Fawns of Love (L-R): Jenny Andreotti, Joseph Andreotti © Joseph Andreotti

Fawns of Love (L-R): Jenny Andreotti, Joseph Andreotti © Joseph Andreotti

“Silly Boy” acknowledges the distance inherit in even the closest of couples in a vulnerable and honest fashion. Andreotti’s lyrics feel mildly tongue-in-cheek, but that is all up to interpretation: No matter how you slice it, this song come from the core. For Jenny Andreotti, she succeeds at writing the type of love song she thinks a woman would want written about her – “Still sexual, but less obvious, and not demeaning,” she describes.

It may or may not be unconditional love; it may or may not mean loving someone in spite of, or despite their faults. It does not matter; “Silly Boy” captures a romance that is not seen on screen. It is a feeling that many can relate to, yet few can succinctly describe; through capturing a feeling, Fawns of Love evoke that meaning without wasting their breath.

“Silly Boy” boasts an unfathomable sadness, the sort of fog that will not clear easily, and yet it acknowledges the presence of light and warmth: of love. Look out for more from the Bakersfield couple in advance of March 3rd’s release of their promising debut, Who Cares About Tomorrow. For now, familiarize yourself with Fawns of Love through Atwood Magazine’s exclusive stream: Heavy and brooding in the best possible way, “Silly Boy” is perfect for a moment of sincere reflection.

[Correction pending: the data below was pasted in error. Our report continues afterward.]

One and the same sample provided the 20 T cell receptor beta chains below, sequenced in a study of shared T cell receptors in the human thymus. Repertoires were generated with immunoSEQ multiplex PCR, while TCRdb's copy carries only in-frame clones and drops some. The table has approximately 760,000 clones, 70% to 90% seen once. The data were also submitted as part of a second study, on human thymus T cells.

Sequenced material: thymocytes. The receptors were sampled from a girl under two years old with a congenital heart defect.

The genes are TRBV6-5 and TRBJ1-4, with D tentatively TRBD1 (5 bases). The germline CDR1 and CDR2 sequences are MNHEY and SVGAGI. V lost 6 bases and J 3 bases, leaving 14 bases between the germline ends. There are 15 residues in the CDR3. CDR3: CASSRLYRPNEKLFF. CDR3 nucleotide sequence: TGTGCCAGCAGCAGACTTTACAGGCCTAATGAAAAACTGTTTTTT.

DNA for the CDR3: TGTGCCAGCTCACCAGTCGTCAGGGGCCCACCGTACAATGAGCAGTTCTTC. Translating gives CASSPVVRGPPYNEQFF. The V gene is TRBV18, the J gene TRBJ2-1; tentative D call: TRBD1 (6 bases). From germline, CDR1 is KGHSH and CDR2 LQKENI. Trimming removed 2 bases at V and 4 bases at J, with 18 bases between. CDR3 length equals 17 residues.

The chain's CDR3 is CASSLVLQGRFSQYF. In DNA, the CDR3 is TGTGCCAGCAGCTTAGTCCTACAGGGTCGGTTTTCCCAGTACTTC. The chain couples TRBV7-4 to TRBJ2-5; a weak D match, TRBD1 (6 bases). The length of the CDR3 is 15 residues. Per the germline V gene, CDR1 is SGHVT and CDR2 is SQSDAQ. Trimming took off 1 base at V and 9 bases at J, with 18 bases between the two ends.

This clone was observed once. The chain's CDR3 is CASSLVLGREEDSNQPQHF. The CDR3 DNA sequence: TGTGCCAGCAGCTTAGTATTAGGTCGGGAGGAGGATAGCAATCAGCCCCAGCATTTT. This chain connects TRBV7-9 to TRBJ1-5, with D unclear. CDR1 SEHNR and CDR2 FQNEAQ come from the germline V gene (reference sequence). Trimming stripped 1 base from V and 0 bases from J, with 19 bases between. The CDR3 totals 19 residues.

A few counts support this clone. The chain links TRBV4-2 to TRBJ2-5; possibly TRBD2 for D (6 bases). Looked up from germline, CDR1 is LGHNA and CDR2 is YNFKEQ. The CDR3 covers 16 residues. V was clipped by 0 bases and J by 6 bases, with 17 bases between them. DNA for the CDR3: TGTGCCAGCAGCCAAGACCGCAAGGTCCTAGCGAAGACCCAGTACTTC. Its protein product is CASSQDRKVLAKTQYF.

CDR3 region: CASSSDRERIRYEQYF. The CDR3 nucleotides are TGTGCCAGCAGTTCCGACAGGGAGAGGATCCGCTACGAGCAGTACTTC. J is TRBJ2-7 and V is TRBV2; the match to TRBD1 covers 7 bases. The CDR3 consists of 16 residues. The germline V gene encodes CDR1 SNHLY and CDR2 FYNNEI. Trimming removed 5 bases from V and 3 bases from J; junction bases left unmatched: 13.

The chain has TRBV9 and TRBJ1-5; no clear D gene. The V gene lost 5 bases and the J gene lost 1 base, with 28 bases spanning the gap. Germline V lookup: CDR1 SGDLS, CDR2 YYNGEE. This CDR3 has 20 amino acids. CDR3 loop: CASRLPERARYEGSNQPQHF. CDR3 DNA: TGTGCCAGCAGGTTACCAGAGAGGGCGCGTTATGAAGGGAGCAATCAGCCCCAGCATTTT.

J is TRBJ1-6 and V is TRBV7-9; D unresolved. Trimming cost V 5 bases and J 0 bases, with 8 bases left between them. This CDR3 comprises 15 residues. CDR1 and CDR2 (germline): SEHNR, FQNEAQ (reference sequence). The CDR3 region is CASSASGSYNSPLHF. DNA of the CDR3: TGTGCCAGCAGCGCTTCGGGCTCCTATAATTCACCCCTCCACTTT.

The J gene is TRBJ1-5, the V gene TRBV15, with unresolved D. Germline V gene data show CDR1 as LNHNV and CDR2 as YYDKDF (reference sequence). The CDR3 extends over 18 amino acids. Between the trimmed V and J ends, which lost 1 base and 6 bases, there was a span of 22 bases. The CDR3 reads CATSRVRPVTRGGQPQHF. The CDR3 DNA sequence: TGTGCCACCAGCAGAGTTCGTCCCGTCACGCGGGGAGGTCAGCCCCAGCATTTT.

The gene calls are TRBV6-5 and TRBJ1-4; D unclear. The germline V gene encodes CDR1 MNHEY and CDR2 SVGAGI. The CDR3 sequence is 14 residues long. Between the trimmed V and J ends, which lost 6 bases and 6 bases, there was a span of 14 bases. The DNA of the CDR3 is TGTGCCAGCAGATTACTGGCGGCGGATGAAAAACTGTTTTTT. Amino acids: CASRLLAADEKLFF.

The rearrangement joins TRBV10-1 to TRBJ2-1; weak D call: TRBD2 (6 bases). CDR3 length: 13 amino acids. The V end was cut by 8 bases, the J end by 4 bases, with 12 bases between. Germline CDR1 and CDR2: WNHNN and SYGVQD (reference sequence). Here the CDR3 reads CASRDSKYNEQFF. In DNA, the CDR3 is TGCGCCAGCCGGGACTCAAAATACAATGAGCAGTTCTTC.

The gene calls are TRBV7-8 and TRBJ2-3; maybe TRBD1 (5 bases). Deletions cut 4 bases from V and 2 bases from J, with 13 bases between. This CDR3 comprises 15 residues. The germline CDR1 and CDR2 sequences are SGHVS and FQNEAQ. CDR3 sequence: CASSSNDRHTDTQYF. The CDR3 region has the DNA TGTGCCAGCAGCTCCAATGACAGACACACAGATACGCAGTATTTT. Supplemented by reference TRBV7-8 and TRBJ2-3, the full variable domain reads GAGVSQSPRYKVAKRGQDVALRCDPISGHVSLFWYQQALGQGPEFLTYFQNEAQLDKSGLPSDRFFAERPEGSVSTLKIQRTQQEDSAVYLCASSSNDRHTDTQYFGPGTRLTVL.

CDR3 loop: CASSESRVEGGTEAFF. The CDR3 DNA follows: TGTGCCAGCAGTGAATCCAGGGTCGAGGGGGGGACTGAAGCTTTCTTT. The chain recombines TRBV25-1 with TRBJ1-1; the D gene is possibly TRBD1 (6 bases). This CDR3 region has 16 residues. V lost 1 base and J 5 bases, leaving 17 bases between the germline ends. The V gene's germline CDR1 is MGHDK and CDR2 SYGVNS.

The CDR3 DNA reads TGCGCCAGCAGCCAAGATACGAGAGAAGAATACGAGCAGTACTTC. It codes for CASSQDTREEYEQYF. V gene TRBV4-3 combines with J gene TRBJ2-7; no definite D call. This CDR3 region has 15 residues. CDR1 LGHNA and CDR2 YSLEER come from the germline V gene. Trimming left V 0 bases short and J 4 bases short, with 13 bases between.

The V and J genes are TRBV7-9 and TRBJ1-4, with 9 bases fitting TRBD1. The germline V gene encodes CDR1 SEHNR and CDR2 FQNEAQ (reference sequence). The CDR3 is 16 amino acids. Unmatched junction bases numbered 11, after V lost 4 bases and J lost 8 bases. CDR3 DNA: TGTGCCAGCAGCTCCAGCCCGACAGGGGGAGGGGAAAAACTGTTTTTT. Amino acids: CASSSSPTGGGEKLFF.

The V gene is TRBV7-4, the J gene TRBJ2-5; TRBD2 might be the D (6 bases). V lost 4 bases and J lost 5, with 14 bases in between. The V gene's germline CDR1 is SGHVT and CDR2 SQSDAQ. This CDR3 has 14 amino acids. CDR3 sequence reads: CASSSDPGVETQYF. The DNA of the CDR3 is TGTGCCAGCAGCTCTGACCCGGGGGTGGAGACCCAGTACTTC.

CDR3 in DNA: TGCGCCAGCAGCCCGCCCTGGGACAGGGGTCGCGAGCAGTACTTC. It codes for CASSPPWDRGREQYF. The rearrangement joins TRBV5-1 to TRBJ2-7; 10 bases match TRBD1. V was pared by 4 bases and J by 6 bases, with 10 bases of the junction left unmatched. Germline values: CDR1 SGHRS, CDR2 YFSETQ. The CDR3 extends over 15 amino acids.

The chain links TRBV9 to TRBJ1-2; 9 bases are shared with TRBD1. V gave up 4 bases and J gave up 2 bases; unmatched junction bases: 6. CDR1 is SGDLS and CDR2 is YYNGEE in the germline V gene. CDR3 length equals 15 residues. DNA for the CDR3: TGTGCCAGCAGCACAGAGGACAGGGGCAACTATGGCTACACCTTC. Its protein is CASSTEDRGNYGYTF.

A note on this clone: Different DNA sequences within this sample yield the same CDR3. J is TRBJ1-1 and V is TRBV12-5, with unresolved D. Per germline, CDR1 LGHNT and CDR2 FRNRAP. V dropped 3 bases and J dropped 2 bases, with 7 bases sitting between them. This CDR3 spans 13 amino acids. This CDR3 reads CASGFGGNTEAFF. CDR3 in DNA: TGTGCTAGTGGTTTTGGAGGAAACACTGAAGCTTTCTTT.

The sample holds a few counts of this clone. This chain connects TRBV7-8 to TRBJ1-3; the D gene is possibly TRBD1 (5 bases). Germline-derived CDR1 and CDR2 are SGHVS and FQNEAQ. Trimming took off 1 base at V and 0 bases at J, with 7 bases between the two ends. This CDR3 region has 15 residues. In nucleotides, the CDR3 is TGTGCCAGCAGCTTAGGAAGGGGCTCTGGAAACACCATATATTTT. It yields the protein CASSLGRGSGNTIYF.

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Who Cares About Tomorrow - Fawns of Love

Who Cares About Tomorrow – Fawns of Love

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cover: Fawns of Love © Joseph Andreotti

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Mitch Mosk

Mitch is the Editor-in-Chief of Atwood Magazine and a 2014 graduate from Tufts University, where he pursued his passions of music and psychology. He currently works at Universal Music Group in New York City. In his off hours, Mitch may be found songwriting, wandering about one of New York's many neighborhoods, or writing an article on your next favorite artist for Atwood. Mitch's words of wisdom to fellow musicians and music lovers are thus: Keep your eyes open and never stop exploring. No matter where you go, what you do or who you are with, you can always learn something new and inspire something amazing. Say hi here: mitch[at]atwoodmagazine[dot]com